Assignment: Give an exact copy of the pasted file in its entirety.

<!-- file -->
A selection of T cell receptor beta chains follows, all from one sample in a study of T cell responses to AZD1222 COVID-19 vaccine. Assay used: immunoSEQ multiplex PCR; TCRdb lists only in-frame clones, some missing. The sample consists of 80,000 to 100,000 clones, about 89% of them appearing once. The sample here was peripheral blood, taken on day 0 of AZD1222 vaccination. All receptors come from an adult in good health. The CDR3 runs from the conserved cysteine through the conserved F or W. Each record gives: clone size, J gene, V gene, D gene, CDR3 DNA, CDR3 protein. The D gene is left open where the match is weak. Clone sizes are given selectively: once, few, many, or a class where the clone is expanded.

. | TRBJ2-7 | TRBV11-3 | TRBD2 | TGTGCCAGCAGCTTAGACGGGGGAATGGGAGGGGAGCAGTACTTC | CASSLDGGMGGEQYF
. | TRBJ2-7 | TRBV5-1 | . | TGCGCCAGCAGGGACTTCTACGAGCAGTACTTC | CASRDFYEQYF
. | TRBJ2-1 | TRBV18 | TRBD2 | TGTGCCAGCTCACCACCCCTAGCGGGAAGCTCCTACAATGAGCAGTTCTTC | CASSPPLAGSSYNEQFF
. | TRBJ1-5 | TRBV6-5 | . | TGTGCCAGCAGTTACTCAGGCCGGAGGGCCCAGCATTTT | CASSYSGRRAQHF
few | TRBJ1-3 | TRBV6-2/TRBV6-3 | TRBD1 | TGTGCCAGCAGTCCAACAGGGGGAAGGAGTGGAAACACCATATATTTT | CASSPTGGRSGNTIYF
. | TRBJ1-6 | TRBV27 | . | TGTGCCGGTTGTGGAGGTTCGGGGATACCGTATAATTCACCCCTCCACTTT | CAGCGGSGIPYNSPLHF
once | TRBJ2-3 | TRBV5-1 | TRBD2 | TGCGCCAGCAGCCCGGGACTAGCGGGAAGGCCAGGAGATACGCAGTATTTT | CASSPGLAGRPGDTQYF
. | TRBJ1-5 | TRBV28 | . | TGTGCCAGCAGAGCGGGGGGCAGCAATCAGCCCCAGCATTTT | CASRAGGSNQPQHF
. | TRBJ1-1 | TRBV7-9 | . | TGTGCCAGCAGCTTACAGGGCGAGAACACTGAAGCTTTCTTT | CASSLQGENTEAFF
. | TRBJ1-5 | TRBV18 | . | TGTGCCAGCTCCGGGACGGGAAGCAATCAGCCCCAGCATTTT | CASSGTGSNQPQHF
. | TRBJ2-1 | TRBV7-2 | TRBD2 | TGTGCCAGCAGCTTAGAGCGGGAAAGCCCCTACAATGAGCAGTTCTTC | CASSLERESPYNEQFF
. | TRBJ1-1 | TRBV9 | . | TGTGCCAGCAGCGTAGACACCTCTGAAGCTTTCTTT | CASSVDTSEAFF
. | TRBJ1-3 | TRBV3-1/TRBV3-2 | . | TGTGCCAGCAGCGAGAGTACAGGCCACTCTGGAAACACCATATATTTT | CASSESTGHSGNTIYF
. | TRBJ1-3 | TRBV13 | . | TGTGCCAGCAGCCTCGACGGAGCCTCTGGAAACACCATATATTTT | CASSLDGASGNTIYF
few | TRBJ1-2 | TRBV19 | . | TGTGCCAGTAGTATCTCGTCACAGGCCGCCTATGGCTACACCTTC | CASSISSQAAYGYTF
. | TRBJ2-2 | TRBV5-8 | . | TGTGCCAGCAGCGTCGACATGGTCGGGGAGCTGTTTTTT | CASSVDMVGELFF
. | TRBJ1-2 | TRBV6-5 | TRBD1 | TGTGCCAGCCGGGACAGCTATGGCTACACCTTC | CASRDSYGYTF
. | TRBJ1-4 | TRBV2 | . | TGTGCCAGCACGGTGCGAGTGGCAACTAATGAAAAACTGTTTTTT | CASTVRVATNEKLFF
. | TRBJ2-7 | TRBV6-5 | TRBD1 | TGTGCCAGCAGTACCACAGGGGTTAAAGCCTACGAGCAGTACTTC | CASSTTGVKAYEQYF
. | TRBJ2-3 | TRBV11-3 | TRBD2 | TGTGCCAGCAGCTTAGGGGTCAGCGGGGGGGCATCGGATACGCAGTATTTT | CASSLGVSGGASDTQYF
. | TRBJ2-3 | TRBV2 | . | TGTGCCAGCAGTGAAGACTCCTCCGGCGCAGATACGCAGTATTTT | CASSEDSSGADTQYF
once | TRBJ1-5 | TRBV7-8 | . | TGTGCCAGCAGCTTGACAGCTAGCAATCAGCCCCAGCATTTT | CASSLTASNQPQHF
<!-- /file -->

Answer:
A selection of T cell receptor beta chains follows, all from one sample in a study of T cell responses to AZD1222 COVID-19 vaccine. Assay used: immunoSEQ multiplex PCR; TCRdb lists only in-frame clones, some missing. The sample consists of 80,000 to 100,000 clones, about 89% of them appearing once. The sample here was peripheral blood, taken on day 0 of AZD1222 vaccination. All receptors come from an adult in good health. The CDR3 runs from the conserved cysteine through the conserved F or W. Each record gives: clone size, J gene, V gene, D gene, CDR3 DNA, CDR3 protein. The D gene is left open where the match is weak. Clone sizes are given selectively: once, few, many, or a class where the clone is expanded.

. | TRBJ2-7 | TRBV11-3 | TRBD2 | TGTGCCAGCAGCTTAGACGGGGGAATGGGAGGGGAGCAGTACTTC | CASSLDGGMGGEQYF
. | TRBJ2-7 | TRBV5-1 | . | TGCGCCAGCAGGGACTTCTACGAGCAGTACTTC | CASRDFYEQYF
. | TRBJ2-1 | TRBV18 | TRBD2 | TGTGCCAGCTCACCACCCCTAGCGGGAAGCTCCTACAATGAGCAGTTCTTC | CASSPPLAGSSYNEQFF
. | TRBJ1-5 | TRBV6-5 | . | TGTGCCAGCAGTTACTCAGGCCGGAGGGCCCAGCATTTT | CASSYSGRRAQHF
few | TRBJ1-3 | TRBV6-2/TRBV6-3 | TRBD1 | TGTGCCAGCAGTCCAACAGGGGGAAGGAGTGGAAACACCATATATTTT | CASSPTGGRSGNTIYF
. | TRBJ1-6 | TRBV27 | . | TGTGCCGGTTGTGGAGGTTCGGGGATACCGTATAATTCACCCCTCCACTTT | CAGCGGSGIPYNSPLHF
once | TRBJ2-3 | TRBV5-1 | TRBD2 | TGCGCCAGCAGCCCGGGACTAGCGGGAAGGCCAGGAGATACGCAGTATTTT | CASSPGLAGRPGDTQYF
. | TRBJ1-5 | TRBV28 | . | TGTGCCAGCAGAGCGGGGGGCAGCAATCAGCCCCAGCATTTT | CASRAGGSNQPQHF
. | TRBJ1-1 | TRBV7-9 | . | TGTGCCAGCAGCTTACAGGGCGAGAACACTGAAGCTTTCTTT | CASSLQGENTEAFF
. | TRBJ1-5 | TRBV18 | . | TGTGCCAGCTCCGGGACGGGAAGCAATCAGCCCCAGCATTTT | CASSGTGSNQPQHF
. | TRBJ2-1 | TRBV7-2 | TRBD2 | TGTGCCAGCAGCTTAGAGCGGGAAAGCCCCTACAATGAGCAGTTCTTC | CASSLERESPYNEQFF
. | TRBJ1-1 | TRBV9 | . | TGTGCCAGCAGCGTAGACACCTCTGAAGCTTTCTTT | CASSVDTSEAFF
. | TRBJ1-3 | TRBV3-1/TRBV3-2 | . | TGTGCCAGCAGCGAGAGTACAGGCCACTCTGGAAACACCATATATTTT | CASSESTGHSGNTIYF
. | TRBJ1-3 | TRBV13 | . | TGTGCCAGCAGCCTCGACGGAGCCTCTGGAAACACCATATATTTT | CASSLDGASGNTIYF
few | TRBJ1-2 | TRBV19 | . | TGTGCCAGTAGTATCTCGTCACAGGCCGCCTATGGCTACACCTTC | CASSISSQAAYGYTF
. | TRBJ2-2 | TRBV5-8 | . | TGTGCCAGCAGCGTCGACATGGTCGGGGAGCTGTTTTTT | CASSVDMVGELFF
. | TRBJ1-2 | TRBV6-5 | TRBD1 | TGTGCCAGCCGGGACAGCTATGGCTACACCTTC | CASRDSYGYTF
. | TRBJ1-4 | TRBV2 | . | TGTGCCAGCACGGTGCGAGTGGCAACTAATGAAAAACTGTTTTTT | CASTVRVATNEKLFF
. | TRBJ2-7 | TRBV6-5 | TRBD1 | TGTGCCAGCAGTACCACAGGGGTTAAAGCCTACGAGCAGTACTTC | CASSTTGVKAYEQYF
. | TRBJ2-3 | TRBV11-3 | TRBD2 | TGTGCCAGCAGCTTAGGGGTCAGCGGGGGGGCATCGGATACGCAGTATTTT | CASSLGVSGGASDTQYF
. | TRBJ2-3 | TRBV2 | . | TGTGCCAGCAGTGAAGACTCCTCCGGCGCAGATACGCAGTATTTT | CASSEDSSGADTQYF
once | TRBJ1-5 | TRBV7-8 | . | TGTGCCAGCAGCTTGACAGCTAGCAATCAGCCCCAGCATTTT | CASSLTASNQPQHF